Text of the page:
I want to talk about the lazy stereotype

I want to talk briefly about something hugely common among depressives but which is almost impossible to accurately describe, though as soon as you begin, the people around you who have been depressed themselves automatically connect the sensation you are clumsily attempting to explain with what they themselves are experiencing on a daily basis. Doctors have an easy time discussing it, because it sounds so simple and matter-of fact. Loss of energy. Loss of focus. Loss of motivation. Classic symptoms, boxes to check off.

But when you open your eyes and stare at the dust motes in your room and think how difficult it is going to be to walk down the stairs and brush your teeth, or worse leave the house and be in the world and walk and take the bus and talk to people and attempt to be sweet and lovely as you hold this fragile image of yourself up to the world and ask them to love you. That is an astonishing amount of work, and for a lot of people it is impossible. This is not something we discuss with those outside of the community, because frankly, to those unfamiliar with the symptoms, we come off sounding lazy. And part of me thinks we always will. There is no way to understand how difficult it is for some people to do the simple necessary daily things that everyone else takes for granted, if, for you, those things are part of an easy and ordinary dance you perform naturally every day. I won’t even talk about cooking meals; that is one regular, routine thing with which I particularly struggle, and at the moment, can only do in the simplest form.

It’s such a simple thing. Lack of energy. But massively difficult to communicate to the people in your life who are wondering why you are not fighting harder. I’m lucky in a sense (mixed blessings) that anxiety and BDD symptoms often drive me to do those simple things like brush  my teeth and wash my face and make sure I am not falling even more in my own estimation. But a lot of people who suffer from major depressive disorder have trouble even getting out of bed. You hear this said so often, it’s almost a cliché, but when was the last time you thought about what that would be like, to be unable to move because the fog surrounding you and occupying your body is so dense and thick and heady that your body instinctively, biologically, surrenders.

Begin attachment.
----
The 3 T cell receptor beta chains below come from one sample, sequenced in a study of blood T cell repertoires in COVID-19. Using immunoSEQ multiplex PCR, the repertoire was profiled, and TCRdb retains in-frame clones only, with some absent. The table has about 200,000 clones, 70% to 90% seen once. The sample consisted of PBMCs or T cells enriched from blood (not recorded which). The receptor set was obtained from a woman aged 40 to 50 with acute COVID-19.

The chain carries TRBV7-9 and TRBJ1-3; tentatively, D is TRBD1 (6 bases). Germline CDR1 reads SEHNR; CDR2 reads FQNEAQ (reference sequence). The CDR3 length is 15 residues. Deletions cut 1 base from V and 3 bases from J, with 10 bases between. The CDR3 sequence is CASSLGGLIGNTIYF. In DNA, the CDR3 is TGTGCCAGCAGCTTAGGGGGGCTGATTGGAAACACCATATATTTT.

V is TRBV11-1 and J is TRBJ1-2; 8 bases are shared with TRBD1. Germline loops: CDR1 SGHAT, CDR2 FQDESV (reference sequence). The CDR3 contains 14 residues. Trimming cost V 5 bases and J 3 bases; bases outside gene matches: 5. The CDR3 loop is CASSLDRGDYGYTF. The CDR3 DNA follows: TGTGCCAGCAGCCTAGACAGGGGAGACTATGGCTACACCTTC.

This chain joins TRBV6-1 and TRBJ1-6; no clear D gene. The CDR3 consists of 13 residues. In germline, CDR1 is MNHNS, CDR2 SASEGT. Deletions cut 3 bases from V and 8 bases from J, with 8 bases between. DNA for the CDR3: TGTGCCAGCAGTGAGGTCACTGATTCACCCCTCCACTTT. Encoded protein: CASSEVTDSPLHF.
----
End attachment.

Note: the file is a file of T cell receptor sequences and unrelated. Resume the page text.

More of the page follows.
I am not advocating for lethargy or for simply giving in to every negative sensation. I am simply advocating for greater compassion for this particular symptom of many mood disorders, especially depression. Your 21-year-old son may not be a “lazy shit” who is addicted to video games. Lack of energy, lack of motivation, can be biological, something they cannot control nor have chosen. Care for them and teach them to care for themselves. Ask them to meet you in the middle instead of doing the entire task themselves, NO MATTER HOW SIMPLE AND EASY IT SEEMS TO YOU. Do not give up on them and do not expect miracles. The steps they are taking may seem hopelessly small and basic but that is their fight and often what defines the beginning of recovery.

The BDD before I knew what it was

I won’t write what I became afraid of in the summer and fall of 2011, what parts of me I considered repugnant, but I will say I did not see a way out. Before they started me on Seroquel, I could not stop crying. It wasn’t mournful crying, it wasn’t grief, it wasn’t a thousand emotions I didn’t understand; in other words, it wasn’t the way the sirens made me feel. It was hysterical crying, pure panic like an animal that has been shot. It frightened J. and my parents. I wished desperately, hatefully, to be pretty, not to be ugly anymore, not to be ugly anymore, and I was reminded every time I looked in a mirror, accidentally or on purpose, every time I even contemplated my own face without looking at it, contemplated my body, that I was. Disgusting was my thought, and repulsive, and my heart started racing when I could not think of an argument to counter this. Monstrous. Too monstrous to even share with my doctors, except in broad strokes. The BDD is what made me think I would have to kill myself.

The funny thing is, the BDD quieted. After the Seroquel, it was only intermittent, painful but manageable, sometimes even dormant. A few years later, it came back, raging like a fever, and I think this is the period of time I came closest to suicide. In my mind, there really was no other alternative. Every day I fought, every day I survived was simply the postponement of the inevitable. This is why I am so aggravated by the philosophy that happiness is a decision. At 20, I was braiding my hair in a crown around my head before going to work my shift as a grocery store cashier, singing to myself in the mirror, thinking myself sweetly pretty; at 24 I was caving in, despairing, crying in that way that is almost shouting. I was so scared of death, terrified of nothingness, terrified of blankness, a void, but in my own mind, I knew I could not live. I knew I was an aberration. I think this is what inspired the most desperate and unrelenting of the crying jags, lasting hours, days, the knowledge that my “only option” (as I saw it) was terrifying, and I wished so fervently it didn’t have to be like this.

Suicidal ideation (trigger warning)